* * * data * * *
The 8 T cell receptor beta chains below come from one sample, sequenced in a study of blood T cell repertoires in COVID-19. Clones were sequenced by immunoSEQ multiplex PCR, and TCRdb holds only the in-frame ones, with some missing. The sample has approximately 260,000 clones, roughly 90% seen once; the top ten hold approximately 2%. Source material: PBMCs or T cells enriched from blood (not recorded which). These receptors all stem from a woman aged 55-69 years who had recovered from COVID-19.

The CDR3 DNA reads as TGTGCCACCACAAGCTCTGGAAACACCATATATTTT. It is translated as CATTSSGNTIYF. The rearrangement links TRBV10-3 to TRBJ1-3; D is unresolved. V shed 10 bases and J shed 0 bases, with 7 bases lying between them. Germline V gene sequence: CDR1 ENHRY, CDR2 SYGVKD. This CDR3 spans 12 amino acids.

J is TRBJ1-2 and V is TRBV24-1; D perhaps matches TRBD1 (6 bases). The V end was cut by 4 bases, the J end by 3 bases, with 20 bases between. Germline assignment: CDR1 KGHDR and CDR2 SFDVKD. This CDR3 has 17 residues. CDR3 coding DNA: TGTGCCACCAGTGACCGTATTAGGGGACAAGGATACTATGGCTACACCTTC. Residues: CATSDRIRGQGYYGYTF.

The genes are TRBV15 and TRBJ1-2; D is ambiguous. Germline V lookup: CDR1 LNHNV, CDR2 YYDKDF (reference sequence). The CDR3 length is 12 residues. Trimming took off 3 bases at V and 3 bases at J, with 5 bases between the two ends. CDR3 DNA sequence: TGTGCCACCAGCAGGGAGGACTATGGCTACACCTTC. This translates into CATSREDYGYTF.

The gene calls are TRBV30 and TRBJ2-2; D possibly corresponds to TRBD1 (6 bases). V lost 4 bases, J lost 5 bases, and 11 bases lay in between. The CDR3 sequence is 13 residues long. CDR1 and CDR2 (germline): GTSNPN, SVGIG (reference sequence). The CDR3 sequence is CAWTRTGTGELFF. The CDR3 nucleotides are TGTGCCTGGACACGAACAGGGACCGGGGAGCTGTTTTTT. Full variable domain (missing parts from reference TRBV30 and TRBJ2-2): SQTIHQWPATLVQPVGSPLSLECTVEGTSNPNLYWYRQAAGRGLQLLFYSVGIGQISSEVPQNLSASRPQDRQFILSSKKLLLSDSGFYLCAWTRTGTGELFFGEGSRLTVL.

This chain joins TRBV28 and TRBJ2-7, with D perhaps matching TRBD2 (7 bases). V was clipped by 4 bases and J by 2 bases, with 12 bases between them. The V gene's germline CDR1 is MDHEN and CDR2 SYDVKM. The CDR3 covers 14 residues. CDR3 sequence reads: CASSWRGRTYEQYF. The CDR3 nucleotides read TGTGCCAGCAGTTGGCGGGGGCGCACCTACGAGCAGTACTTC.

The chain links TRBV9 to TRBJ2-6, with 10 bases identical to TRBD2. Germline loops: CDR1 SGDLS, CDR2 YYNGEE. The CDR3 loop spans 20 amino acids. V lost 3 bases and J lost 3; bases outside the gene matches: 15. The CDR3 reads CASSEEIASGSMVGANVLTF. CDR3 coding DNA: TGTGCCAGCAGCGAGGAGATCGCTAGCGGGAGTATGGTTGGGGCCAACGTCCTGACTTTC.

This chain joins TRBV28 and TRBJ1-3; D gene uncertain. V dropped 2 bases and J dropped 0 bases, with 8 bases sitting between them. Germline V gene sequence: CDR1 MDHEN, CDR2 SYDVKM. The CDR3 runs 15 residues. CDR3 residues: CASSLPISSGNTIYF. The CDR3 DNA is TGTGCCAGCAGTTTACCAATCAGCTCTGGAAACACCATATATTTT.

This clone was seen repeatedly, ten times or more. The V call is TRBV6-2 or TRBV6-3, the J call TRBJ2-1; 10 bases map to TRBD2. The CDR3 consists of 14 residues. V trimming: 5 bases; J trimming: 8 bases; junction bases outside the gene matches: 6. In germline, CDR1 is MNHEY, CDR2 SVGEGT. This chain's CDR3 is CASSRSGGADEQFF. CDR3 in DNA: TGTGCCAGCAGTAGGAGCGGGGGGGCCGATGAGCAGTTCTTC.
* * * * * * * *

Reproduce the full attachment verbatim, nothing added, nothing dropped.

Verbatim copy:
The 8 T cell receptor beta chains below come from one sample, sequenced in a study of blood T cell repertoires in COVID-19. Clones were sequenced by immunoSEQ multiplex PCR, and TCRdb holds only the in-frame ones, with some missing. The sample has approximately 260,000 clones, roughly 90% seen once; the top ten hold approximately 2%. Source material: PBMCs or T cells enriched from blood (not recorded which). These receptors all stem from a woman aged 55-69 years who had recovered from COVID-19.

The CDR3 DNA reads as TGTGCCACCACAAGCTCTGGAAACACCATATATTTT. It is translated as CATTSSGNTIYF. The rearrangement links TRBV10-3 to TRBJ1-3; D is unresolved. V shed 10 bases and J shed 0 bases, with 7 bases lying between them. Germline V gene sequence: CDR1 ENHRY, CDR2 SYGVKD. This CDR3 spans 12 amino acids.

J is TRBJ1-2 and V is TRBV24-1; D perhaps matches TRBD1 (6 bases). The V end was cut by 4 bases, the J end by 3 bases, with 20 bases between. Germline assignment: CDR1 KGHDR and CDR2 SFDVKD. This CDR3 has 17 residues. CDR3 coding DNA: TGTGCCACCAGTGACCGTATTAGGGGACAAGGATACTATGGCTACACCTTC. Residues: CATSDRIRGQGYYGYTF.

The genes are TRBV15 and TRBJ1-2; D is ambiguous. Germline V lookup: CDR1 LNHNV, CDR2 YYDKDF (reference sequence). The CDR3 length is 12 residues. Trimming took off 3 bases at V and 3 bases at J, with 5 bases between the two ends. CDR3 DNA sequence: TGTGCCACCAGCAGGGAGGACTATGGCTACACCTTC. This translates into CATSREDYGYTF.

The gene calls are TRBV30 and TRBJ2-2; D possibly corresponds to TRBD1 (6 bases). V lost 4 bases, J lost 5 bases, and 11 bases lay in between. The CDR3 sequence is 13 residues long. CDR1 and CDR2 (germline): GTSNPN, SVGIG (reference sequence). The CDR3 sequence is CAWTRTGTGELFF. The CDR3 nucleotides are TGTGCCTGGACACGAACAGGGACCGGGGAGCTGTTTTTT. Full variable domain (missing parts from reference TRBV30 and TRBJ2-2): SQTIHQWPATLVQPVGSPLSLECTVEGTSNPNLYWYRQAAGRGLQLLFYSVGIGQISSEVPQNLSASRPQDRQFILSSKKLLLSDSGFYLCAWTRTGTGELFFGEGSRLTVL.

This chain joins TRBV28 and TRBJ2-7, with D perhaps matching TRBD2 (7 bases). V was clipped by 4 bases and J by 2 bases, with 12 bases between them. The V gene's germline CDR1 is MDHEN and CDR2 SYDVKM. The CDR3 covers 14 residues. CDR3 sequence reads: CASSWRGRTYEQYF. The CDR3 nucleotides read TGTGCCAGCAGTTGGCGGGGGCGCACCTACGAGCAGTACTTC.

The chain links TRBV9 to TRBJ2-6, with 10 bases identical to TRBD2. Germline loops: CDR1 SGDLS, CDR2 YYNGEE. The CDR3 loop spans 20 amino acids. V lost 3 bases and J lost 3; bases outside the gene matches: 15. The CDR3 reads CASSEEIASGSMVGANVLTF. CDR3 coding DNA: TGTGCCAGCAGCGAGGAGATCGCTAGCGGGAGTATGGTTGGGGCCAACGTCCTGACTTTC.

This chain joins TRBV28 and TRBJ1-3; D gene uncertain. V dropped 2 bases and J dropped 0 bases, with 8 bases sitting between them. Germline V gene sequence: CDR1 MDHEN, CDR2 SYDVKM. The CDR3 runs 15 residues. CDR3 residues: CASSLPISSGNTIYF. The CDR3 DNA is TGTGCCAGCAGTTTACCAATCAGCTCTGGAAACACCATATATTTT.

This clone was seen repeatedly, ten times or more. The V call is TRBV6-2 or TRBV6-3, the J call TRBJ2-1; 10 bases map to TRBD2. The CDR3 consists of 14 residues. V trimming: 5 bases; J trimming: 8 bases; junction bases outside the gene matches: 6. In germline, CDR1 is MNHEY, CDR2 SVGEGT. This chain's CDR3 is CASSRSGGADEQFF. CDR3 in DNA: TGTGCCAGCAGTAGGAGCGGGGGGGCCGATGAGCAGTTCTTC.